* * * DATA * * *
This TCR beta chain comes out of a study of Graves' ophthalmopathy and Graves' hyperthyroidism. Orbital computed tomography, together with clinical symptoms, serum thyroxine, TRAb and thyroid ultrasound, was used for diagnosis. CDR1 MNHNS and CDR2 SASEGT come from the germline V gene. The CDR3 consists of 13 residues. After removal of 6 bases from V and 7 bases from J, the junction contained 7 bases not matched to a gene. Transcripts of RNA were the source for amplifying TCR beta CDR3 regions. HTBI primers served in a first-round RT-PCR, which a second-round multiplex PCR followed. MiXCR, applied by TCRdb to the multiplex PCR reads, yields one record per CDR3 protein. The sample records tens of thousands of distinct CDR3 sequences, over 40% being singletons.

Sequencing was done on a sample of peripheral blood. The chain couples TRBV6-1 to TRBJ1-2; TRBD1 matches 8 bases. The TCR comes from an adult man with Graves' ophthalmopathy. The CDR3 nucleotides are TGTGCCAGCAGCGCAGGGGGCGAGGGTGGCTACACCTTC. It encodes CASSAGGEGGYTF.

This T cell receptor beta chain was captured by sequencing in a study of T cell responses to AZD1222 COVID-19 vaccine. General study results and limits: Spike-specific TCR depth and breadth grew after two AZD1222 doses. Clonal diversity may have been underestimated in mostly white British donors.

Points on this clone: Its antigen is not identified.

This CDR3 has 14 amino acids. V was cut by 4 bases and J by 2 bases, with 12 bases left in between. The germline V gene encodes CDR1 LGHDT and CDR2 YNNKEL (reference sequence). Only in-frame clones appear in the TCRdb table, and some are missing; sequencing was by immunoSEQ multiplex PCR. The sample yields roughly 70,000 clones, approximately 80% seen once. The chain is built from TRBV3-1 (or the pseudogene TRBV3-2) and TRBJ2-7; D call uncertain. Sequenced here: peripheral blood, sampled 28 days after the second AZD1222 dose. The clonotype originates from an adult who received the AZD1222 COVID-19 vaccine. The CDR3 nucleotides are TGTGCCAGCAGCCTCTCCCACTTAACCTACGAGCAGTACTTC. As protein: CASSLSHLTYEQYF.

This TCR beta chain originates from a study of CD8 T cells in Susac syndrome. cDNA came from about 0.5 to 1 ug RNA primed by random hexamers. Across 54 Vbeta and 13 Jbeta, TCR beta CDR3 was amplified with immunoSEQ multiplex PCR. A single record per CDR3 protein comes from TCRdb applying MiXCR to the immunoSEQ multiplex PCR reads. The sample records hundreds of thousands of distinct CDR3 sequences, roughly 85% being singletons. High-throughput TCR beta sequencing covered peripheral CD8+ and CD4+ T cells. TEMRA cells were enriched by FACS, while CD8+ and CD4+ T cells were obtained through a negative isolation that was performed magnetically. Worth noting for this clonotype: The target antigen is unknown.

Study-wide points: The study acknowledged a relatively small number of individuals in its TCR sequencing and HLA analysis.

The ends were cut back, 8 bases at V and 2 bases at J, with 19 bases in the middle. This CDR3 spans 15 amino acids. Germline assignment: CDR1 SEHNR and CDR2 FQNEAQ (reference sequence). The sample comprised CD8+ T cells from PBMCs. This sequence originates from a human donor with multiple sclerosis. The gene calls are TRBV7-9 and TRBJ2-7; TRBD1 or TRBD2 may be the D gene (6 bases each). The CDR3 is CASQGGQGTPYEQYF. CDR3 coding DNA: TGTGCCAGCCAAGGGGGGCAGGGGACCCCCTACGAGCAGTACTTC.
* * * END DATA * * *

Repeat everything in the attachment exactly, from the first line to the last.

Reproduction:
This TCR beta chain comes out of a study of Graves' ophthalmopathy and Graves' hyperthyroidism. Orbital computed tomography, together with clinical symptoms, serum thyroxine, TRAb and thyroid ultrasound, was used for diagnosis. CDR1 MNHNS and CDR2 SASEGT come from the germline V gene. The CDR3 consists of 13 residues. After removal of 6 bases from V and 7 bases from J, the junction contained 7 bases not matched to a gene. Transcripts of RNA were the source for amplifying TCR beta CDR3 regions. HTBI primers served in a first-round RT-PCR, which a second-round multiplex PCR followed. MiXCR, applied by TCRdb to the multiplex PCR reads, yields one record per CDR3 protein. The sample records tens of thousands of distinct CDR3 sequences, over 40% being singletons.

Sequencing was done on a sample of peripheral blood. The chain couples TRBV6-1 to TRBJ1-2; TRBD1 matches 8 bases. The TCR comes from an adult man with Graves' ophthalmopathy. The CDR3 nucleotides are TGTGCCAGCAGCGCAGGGGGCGAGGGTGGCTACACCTTC. It encodes CASSAGGEGGYTF.

This T cell receptor beta chain was captured by sequencing in a study of T cell responses to AZD1222 COVID-19 vaccine. General study results and limits: Spike-specific TCR depth and breadth grew after two AZD1222 doses. Clonal diversity may have been underestimated in mostly white British donors.

Points on this clone: Its antigen is not identified.

This CDR3 has 14 amino acids. V was cut by 4 bases and J by 2 bases, with 12 bases left in between. The germline V gene encodes CDR1 LGHDT and CDR2 YNNKEL (reference sequence). Only in-frame clones appear in the TCRdb table, and some are missing; sequencing was by immunoSEQ multiplex PCR. The sample yields roughly 70,000 clones, approximately 80% seen once. The chain is built from TRBV3-1 (or the pseudogene TRBV3-2) and TRBJ2-7; D call uncertain. Sequenced here: peripheral blood, sampled 28 days after the second AZD1222 dose. The clonotype originates from an adult who received the AZD1222 COVID-19 vaccine. The CDR3 nucleotides are TGTGCCAGCAGCCTCTCCCACTTAACCTACGAGCAGTACTTC. As protein: CASSLSHLTYEQYF.

This TCR beta chain originates from a study of CD8 T cells in Susac syndrome. cDNA came from about 0.5 to 1 ug RNA primed by random hexamers. Across 54 Vbeta and 13 Jbeta, TCR beta CDR3 was amplified with immunoSEQ multiplex PCR. A single record per CDR3 protein comes from TCRdb applying MiXCR to the immunoSEQ multiplex PCR reads. The sample records hundreds of thousands of distinct CDR3 sequences, roughly 85% being singletons. High-throughput TCR beta sequencing covered peripheral CD8+ and CD4+ T cells. TEMRA cells were enriched by FACS, while CD8+ and CD4+ T cells were obtained through a negative isolation that was performed magnetically. Worth noting for this clonotype: The target antigen is unknown.

Study-wide points: The study acknowledged a relatively small number of individuals in its TCR sequencing and HLA analysis.

The ends were cut back, 8 bases at V and 2 bases at J, with 19 bases in the middle. This CDR3 spans 15 amino acids. Germline assignment: CDR1 SEHNR and CDR2 FQNEAQ (reference sequence). The sample comprised CD8+ T cells from PBMCs. This sequence originates from a human donor with multiple sclerosis. The gene calls are TRBV7-9 and TRBJ2-7; TRBD1 or TRBD2 may be the D gene (6 bases each). The CDR3 is CASQGGQGTPYEQYF. CDR3 coding DNA: TGTGCCAGCCAAGGGGGGCAGGGGACCCCCTACGAGCAGTACTTC.